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MoMA

Interior Design

Shiro Kuramata Phaidon Book

First-ever complete monographon influential Japanese designer Shiro Kuramata (1934–91) comes in two volumes and specially designed acrylic slipcase. Shiro Kuramata (1934–91) was a truly exceptional designer of furniture and interiors. Many of his poetic, precise and unique pieces, like the expanded-metal-mesh How High the Moon Armchair and the acrylic, aluminium and paper-flower Miss Blanche Chair, are still highly prized, collected by museums like MoMA and the V&A and sold at auction. Sadly, however, most of the hundreds of interiors he designed no longer exist, and can only be glimpsed in photographs or described by those who saw them. This combination of the precious and the disappeared is appropriate for a designer like Kuramata, whose work was neither modern nor nostalgic, neither western nor Asian, but which has a remarkable creative power as well as a sense of endless invention. This compelling and highly influential work is documented here in this beautiful monograph. Author Deyan Sudjic, the director of the design museum in London and the author of many highly-acclaimed books on design and architecture, tells the story of Kuramata’s life against the backdrop of Japan’s turbulent history from the 1930s to the 1990s. It was a period in which the collapse…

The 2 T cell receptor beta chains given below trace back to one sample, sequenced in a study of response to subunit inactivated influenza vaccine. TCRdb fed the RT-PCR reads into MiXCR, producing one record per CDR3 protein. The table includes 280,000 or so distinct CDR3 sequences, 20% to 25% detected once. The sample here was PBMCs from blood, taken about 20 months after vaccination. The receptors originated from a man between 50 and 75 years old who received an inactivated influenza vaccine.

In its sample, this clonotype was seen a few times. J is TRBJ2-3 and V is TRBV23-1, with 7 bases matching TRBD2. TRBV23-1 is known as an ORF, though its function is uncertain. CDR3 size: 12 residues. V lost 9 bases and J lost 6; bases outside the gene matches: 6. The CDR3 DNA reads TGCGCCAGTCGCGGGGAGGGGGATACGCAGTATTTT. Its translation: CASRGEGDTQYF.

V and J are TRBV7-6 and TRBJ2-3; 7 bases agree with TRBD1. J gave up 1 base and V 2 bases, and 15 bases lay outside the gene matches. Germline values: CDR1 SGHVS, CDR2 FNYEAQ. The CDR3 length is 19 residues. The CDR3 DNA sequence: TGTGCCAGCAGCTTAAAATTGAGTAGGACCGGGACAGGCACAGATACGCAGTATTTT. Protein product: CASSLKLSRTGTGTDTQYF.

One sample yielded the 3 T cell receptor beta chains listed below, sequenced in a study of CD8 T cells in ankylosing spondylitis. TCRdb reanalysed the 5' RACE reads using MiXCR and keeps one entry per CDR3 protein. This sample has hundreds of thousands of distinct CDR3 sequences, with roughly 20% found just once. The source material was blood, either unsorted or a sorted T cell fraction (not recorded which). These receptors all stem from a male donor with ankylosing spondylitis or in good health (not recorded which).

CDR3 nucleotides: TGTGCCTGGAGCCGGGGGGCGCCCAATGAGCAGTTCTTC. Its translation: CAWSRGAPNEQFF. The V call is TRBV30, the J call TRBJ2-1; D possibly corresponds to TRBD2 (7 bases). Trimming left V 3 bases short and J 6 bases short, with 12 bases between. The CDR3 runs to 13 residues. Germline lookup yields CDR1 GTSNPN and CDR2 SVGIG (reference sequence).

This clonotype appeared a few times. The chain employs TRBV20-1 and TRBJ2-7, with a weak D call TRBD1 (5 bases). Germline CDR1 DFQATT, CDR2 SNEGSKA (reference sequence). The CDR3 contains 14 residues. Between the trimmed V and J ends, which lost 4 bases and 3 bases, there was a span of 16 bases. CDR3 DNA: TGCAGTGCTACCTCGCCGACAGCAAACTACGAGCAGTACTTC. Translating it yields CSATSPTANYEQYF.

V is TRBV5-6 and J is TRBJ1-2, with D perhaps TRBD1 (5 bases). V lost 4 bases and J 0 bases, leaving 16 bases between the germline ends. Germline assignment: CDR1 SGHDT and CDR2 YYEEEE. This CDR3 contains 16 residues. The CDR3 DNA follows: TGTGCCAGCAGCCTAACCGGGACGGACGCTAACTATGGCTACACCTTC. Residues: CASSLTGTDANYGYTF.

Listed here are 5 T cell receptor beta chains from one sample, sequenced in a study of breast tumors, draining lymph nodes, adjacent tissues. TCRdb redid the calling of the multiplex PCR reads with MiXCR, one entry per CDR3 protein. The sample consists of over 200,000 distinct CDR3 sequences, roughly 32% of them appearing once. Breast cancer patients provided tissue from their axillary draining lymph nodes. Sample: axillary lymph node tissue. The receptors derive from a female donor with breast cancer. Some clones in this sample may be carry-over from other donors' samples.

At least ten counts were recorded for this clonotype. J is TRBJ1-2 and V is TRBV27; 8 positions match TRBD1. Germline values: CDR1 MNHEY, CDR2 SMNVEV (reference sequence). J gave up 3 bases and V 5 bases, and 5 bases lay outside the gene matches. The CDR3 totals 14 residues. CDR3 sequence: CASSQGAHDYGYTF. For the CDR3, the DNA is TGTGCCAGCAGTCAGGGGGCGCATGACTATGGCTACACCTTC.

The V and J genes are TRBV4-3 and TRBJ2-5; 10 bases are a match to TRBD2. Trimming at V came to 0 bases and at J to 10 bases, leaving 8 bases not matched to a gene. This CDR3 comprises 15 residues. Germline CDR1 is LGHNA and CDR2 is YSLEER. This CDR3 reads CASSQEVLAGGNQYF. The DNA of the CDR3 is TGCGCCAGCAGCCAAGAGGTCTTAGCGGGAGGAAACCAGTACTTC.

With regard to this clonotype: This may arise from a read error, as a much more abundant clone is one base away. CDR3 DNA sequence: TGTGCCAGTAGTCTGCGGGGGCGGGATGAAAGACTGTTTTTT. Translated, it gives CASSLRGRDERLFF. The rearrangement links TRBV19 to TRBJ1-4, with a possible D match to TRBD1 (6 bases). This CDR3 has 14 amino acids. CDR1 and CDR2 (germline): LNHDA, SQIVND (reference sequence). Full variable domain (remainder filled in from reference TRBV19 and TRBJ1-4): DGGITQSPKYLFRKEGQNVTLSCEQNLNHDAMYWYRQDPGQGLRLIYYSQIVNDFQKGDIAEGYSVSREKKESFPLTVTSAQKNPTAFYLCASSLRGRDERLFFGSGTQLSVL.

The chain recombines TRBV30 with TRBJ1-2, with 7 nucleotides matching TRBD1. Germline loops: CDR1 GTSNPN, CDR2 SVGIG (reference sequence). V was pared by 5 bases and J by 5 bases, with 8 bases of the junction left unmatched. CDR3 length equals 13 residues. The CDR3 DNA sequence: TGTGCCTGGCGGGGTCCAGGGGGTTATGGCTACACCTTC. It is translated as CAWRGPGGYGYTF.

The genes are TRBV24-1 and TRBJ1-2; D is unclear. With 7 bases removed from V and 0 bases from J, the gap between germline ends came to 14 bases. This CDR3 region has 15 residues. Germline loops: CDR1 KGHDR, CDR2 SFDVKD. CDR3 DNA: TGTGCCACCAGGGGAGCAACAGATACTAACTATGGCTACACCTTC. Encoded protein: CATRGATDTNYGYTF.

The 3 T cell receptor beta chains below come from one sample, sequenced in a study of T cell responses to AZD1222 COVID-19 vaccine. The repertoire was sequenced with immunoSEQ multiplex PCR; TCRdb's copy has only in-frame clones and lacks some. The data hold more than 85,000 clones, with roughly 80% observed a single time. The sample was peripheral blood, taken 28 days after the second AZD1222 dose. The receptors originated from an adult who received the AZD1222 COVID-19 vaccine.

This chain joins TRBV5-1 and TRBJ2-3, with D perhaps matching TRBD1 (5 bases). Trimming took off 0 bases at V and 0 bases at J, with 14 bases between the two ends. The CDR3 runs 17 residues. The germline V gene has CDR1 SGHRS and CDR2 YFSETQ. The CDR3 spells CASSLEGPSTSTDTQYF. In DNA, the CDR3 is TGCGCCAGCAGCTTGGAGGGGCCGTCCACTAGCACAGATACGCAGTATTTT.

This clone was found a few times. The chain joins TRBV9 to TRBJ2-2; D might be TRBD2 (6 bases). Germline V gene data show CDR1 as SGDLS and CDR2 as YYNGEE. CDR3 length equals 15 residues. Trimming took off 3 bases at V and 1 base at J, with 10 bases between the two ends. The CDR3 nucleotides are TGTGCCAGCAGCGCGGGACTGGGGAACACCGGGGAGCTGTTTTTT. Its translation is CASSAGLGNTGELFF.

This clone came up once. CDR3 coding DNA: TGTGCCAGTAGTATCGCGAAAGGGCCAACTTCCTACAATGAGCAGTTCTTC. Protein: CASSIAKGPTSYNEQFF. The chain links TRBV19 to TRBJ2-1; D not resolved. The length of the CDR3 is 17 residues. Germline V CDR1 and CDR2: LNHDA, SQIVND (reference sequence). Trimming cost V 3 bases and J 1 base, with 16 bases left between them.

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Bauhaus: 1919-1933

The new building of the future will be everything in one form; architecture, sculpture and painting. Bauhaus Manifesto A woodcut of a cathedral, by Lyonel Feininger, illustrated the four page Bauhaus Manifesto. Beams of light converging upon the cathedral’s three spires representing the three arts; architecture, sculpture and painting. Over seventy years after its foundation in Weimar, the Bauhaus has become a concept all over the world. The respect which it commands is associated above all with the design it pioneered, one which we now describe as “Bauhaus style”. The teachers at the Bauhaus included the leading artists of the times, among them Wassily Kandinsky, Lyonel Feininger, Paul Klee, and Oscar Schlemmer. The teaching strategies developed were adopted internationally into the curriculum of art and design institutes.   The development of the Bauhaus unfolded more or less in tandem with the history of the First German Republic. Walter Gropius founded the Bauhaus in 1919 in Weimar, under the National Assembly, and in 1925 moved the school to Dessau where he he was able to practice his aim to develop everything from the simplest domestic utensil to the finished building. The new Dessau-Bauhaus school, designed by Gropius, and the Master’s houses…

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